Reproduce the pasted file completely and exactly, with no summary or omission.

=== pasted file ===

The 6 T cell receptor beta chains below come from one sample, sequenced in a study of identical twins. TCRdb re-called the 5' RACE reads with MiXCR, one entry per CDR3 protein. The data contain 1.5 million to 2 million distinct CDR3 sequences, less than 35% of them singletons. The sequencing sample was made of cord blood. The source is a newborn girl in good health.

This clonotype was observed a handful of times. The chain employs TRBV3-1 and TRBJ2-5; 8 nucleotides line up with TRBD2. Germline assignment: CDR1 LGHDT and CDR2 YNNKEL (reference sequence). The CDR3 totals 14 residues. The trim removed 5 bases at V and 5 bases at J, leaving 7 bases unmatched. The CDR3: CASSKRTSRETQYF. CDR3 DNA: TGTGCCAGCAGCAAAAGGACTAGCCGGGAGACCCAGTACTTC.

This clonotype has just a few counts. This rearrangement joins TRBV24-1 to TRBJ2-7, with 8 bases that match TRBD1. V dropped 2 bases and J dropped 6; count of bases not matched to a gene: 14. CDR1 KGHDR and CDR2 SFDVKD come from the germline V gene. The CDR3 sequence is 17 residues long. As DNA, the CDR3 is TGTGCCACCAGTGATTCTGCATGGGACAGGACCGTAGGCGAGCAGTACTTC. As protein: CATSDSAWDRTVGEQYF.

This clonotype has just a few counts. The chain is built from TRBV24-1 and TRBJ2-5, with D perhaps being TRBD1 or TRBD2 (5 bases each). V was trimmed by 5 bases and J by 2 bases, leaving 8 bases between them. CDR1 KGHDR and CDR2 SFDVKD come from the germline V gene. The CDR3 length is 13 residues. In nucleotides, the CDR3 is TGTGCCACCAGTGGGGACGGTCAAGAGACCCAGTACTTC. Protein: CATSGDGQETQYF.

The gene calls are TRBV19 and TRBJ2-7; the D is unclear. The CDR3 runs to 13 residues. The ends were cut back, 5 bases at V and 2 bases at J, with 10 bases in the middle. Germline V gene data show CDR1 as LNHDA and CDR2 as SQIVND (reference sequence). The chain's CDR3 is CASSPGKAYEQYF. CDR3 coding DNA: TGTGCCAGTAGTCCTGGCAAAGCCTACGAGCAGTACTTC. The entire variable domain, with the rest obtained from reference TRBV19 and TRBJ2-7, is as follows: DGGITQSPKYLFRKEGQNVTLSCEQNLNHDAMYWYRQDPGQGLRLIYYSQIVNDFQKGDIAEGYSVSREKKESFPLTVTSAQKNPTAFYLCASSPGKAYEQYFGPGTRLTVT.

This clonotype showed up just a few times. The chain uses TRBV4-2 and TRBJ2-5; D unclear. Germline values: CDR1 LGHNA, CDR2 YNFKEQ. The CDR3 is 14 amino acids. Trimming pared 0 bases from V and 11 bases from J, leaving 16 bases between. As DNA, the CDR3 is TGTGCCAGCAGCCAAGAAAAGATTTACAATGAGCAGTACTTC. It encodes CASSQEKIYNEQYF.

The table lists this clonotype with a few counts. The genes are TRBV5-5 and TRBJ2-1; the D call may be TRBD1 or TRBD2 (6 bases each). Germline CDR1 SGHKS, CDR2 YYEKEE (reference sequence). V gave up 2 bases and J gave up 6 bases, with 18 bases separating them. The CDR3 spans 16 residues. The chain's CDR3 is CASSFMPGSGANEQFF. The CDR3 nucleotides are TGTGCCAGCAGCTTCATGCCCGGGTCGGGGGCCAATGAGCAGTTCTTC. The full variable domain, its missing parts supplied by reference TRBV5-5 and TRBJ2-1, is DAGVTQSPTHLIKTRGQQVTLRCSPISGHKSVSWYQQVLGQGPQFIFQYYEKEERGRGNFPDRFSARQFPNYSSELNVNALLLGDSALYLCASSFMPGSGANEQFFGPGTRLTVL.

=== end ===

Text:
The 6 T cell receptor beta chains below come from one sample, sequenced in a study of identical twins. TCRdb re-called the 5' RACE reads with MiXCR, one entry per CDR3 protein. The data contain 1.5 million to 2 million distinct CDR3 sequences, less than 35% of them singletons. The sequencing sample was made of cord blood. The source is a newborn girl in good health.

This clonotype was observed a handful of times. The chain employs TRBV3-1 and TRBJ2-5; 8 nucleotides line up with TRBD2. Germline assignment: CDR1 LGHDT and CDR2 YNNKEL (reference sequence). The CDR3 totals 14 residues. The trim removed 5 bases at V and 5 bases at J, leaving 7 bases unmatched. The CDR3: CASSKRTSRETQYF. CDR3 DNA: TGTGCCAGCAGCAAAAGGACTAGCCGGGAGACCCAGTACTTC.

This clonotype has just a few counts. This rearrangement joins TRBV24-1 to TRBJ2-7, with 8 bases that match TRBD1. V dropped 2 bases and J dropped 6; count of bases not matched to a gene: 14. CDR1 KGHDR and CDR2 SFDVKD come from the germline V gene. The CDR3 sequence is 17 residues long. As DNA, the CDR3 is TGTGCCACCAGTGATTCTGCATGGGACAGGACCGTAGGCGAGCAGTACTTC. As protein: CATSDSAWDRTVGEQYF.

This clonotype has just a few counts. The chain is built from TRBV24-1 and TRBJ2-5, with D perhaps being TRBD1 or TRBD2 (5 bases each). V was trimmed by 5 bases and J by 2 bases, leaving 8 bases between them. CDR1 KGHDR and CDR2 SFDVKD come from the germline V gene. The CDR3 length is 13 residues. In nucleotides, the CDR3 is TGTGCCACCAGTGGGGACGGTCAAGAGACCCAGTACTTC. Protein: CATSGDGQETQYF.

The gene calls are TRBV19 and TRBJ2-7; the D is unclear. The CDR3 runs to 13 residues. The ends were cut back, 5 bases at V and 2 bases at J, with 10 bases in the middle. Germline V gene data show CDR1 as LNHDA and CDR2 as SQIVND (reference sequence). The chain's CDR3 is CASSPGKAYEQYF. CDR3 coding DNA: TGTGCCAGTAGTCCTGGCAAAGCCTACGAGCAGTACTTC. The entire variable domain, with the rest obtained from reference TRBV19 and TRBJ2-7, is as follows: DGGITQSPKYLFRKEGQNVTLSCEQNLNHDAMYWYRQDPGQGLRLIYYSQIVNDFQKGDIAEGYSVSREKKESFPLTVTSAQKNPTAFYLCASSPGKAYEQYFGPGTRLTVT.

This clonotype showed up just a few times. The chain uses TRBV4-2 and TRBJ2-5; D unclear. Germline values: CDR1 LGHNA, CDR2 YNFKEQ. The CDR3 is 14 amino acids. Trimming pared 0 bases from V and 11 bases from J, leaving 16 bases between. As DNA, the CDR3 is TGTGCCAGCAGCCAAGAAAAGATTTACAATGAGCAGTACTTC. It encodes CASSQEKIYNEQYF.

The table lists this clonotype with a few counts. The genes are TRBV5-5 and TRBJ2-1; the D call may be TRBD1 or TRBD2 (6 bases each). Germline CDR1 SGHKS, CDR2 YYEKEE (reference sequence). V gave up 2 bases and J gave up 6 bases, with 18 bases separating them. The CDR3 spans 16 residues. The chain's CDR3 is CASSFMPGSGANEQFF. The CDR3 nucleotides are TGTGCCAGCAGCTTCATGCCCGGGTCGGGGGCCAATGAGCAGTTCTTC. The full variable domain, its missing parts supplied by reference TRBV5-5 and TRBJ2-1, is DAGVTQSPTHLIKTRGQQVTLRCSPISGHKSVSWYQQVLGQGPQFIFQYYEKEERGRGNFPDRFSARQFPNYSSELNVNALLLGDSALYLCASSFMPGSGANEQFFGPGTRLTVL.